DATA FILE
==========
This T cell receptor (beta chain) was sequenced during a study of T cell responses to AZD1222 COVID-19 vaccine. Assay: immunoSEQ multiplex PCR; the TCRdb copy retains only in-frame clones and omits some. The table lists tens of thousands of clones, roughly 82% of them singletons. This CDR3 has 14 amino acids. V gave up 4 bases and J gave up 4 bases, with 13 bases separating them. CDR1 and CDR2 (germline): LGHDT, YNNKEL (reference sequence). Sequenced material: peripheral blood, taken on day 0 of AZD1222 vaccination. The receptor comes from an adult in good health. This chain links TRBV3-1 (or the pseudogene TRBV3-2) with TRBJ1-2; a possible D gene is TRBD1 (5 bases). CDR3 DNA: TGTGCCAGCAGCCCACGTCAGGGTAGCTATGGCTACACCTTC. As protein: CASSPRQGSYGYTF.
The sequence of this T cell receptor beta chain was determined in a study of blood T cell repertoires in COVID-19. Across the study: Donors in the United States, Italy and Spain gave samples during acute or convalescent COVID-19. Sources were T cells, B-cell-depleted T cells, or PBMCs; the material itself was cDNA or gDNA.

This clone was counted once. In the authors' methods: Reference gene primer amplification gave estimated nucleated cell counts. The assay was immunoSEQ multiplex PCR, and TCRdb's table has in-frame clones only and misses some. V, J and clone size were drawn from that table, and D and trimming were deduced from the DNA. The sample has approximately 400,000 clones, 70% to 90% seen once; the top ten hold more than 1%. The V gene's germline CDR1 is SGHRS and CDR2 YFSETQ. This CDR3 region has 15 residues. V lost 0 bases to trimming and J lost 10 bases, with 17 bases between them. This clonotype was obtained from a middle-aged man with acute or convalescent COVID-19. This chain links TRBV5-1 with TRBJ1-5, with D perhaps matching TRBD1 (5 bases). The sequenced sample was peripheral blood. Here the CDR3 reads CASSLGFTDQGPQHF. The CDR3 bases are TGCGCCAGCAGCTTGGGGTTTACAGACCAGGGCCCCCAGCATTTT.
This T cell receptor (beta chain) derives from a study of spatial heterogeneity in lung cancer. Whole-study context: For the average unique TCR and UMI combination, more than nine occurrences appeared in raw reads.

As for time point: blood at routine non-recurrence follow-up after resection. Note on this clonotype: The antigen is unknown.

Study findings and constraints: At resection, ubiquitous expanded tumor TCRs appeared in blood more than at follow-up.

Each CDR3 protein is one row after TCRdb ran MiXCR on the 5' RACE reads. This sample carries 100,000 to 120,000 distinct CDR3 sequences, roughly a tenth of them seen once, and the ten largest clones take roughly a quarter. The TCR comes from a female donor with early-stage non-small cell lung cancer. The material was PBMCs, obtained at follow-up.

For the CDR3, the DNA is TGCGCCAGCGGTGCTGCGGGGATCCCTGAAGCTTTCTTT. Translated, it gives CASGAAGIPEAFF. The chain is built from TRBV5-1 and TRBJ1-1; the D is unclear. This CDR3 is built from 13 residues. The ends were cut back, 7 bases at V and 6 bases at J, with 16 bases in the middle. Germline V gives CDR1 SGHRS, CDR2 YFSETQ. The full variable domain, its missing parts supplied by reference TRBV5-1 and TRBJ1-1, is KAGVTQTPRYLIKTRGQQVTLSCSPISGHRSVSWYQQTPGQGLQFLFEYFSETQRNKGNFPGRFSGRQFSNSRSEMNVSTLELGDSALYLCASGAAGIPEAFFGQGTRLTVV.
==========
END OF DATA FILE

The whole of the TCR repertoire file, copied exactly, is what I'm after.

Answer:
This T cell receptor (beta chain) was sequenced during a study of T cell responses to AZD1222 COVID-19 vaccine. Assay: immunoSEQ multiplex PCR; the TCRdb copy retains only in-frame clones and omits some. The table lists tens of thousands of clones, roughly 82% of them singletons. This CDR3 has 14 amino acids. V gave up 4 bases and J gave up 4 bases, with 13 bases separating them. CDR1 and CDR2 (germline): LGHDT, YNNKEL (reference sequence). Sequenced material: peripheral blood, taken on day 0 of AZD1222 vaccination. The receptor comes from an adult in good health. This chain links TRBV3-1 (or the pseudogene TRBV3-2) with TRBJ1-2; a possible D gene is TRBD1 (5 bases). CDR3 DNA: TGTGCCAGCAGCCCACGTCAGGGTAGCTATGGCTACACCTTC. As protein: CASSPRQGSYGYTF.
The sequence of this T cell receptor beta chain was determined in a study of blood T cell repertoires in COVID-19. Across the study: Donors in the United States, Italy and Spain gave samples during acute or convalescent COVID-19. Sources were T cells, B-cell-depleted T cells, or PBMCs; the material itself was cDNA or gDNA.

This clone was counted once. In the authors' methods: Reference gene primer amplification gave estimated nucleated cell counts. The assay was immunoSEQ multiplex PCR, and TCRdb's table has in-frame clones only and misses some. V, J and clone size were drawn from that table, and D and trimming were deduced from the DNA. The sample has approximately 400,000 clones, 70% to 90% seen once; the top ten hold more than 1%. The V gene's germline CDR1 is SGHRS and CDR2 YFSETQ. This CDR3 region has 15 residues. V lost 0 bases to trimming and J lost 10 bases, with 17 bases between them. This clonotype was obtained from a middle-aged man with acute or convalescent COVID-19. This chain links TRBV5-1 with TRBJ1-5, with D perhaps matching TRBD1 (5 bases). The sequenced sample was peripheral blood. Here the CDR3 reads CASSLGFTDQGPQHF. The CDR3 bases are TGCGCCAGCAGCTTGGGGTTTACAGACCAGGGCCCCCAGCATTTT.
This T cell receptor (beta chain) derives from a study of spatial heterogeneity in lung cancer. Whole-study context: For the average unique TCR and UMI combination, more than nine occurrences appeared in raw reads.

As for time point: blood at routine non-recurrence follow-up after resection. Note on this clonotype: The antigen is unknown.

Study findings and constraints: At resection, ubiquitous expanded tumor TCRs appeared in blood more than at follow-up.

Each CDR3 protein is one row after TCRdb ran MiXCR on the 5' RACE reads. This sample carries 100,000 to 120,000 distinct CDR3 sequences, roughly a tenth of them seen once, and the ten largest clones take roughly a quarter. The TCR comes from a female donor with early-stage non-small cell lung cancer. The material was PBMCs, obtained at follow-up.

For the CDR3, the DNA is TGCGCCAGCGGTGCTGCGGGGATCCCTGAAGCTTTCTTT. Translated, it gives CASGAAGIPEAFF. The chain is built from TRBV5-1 and TRBJ1-1; the D is unclear. This CDR3 is built from 13 residues. The ends were cut back, 7 bases at V and 6 bases at J, with 16 bases in the middle. Germline V gives CDR1 SGHRS, CDR2 YFSETQ. The full variable domain, its missing parts supplied by reference TRBV5-1 and TRBJ1-1, is KAGVTQTPRYLIKTRGQQVTLSCSPISGHRSVSWYQQTPGQGLQFLFEYFSETQRNKGNFPGRFSGRQFSNSRSEMNVSTLELGDSALYLCASGAAGIPEAFFGQGTRLTVV.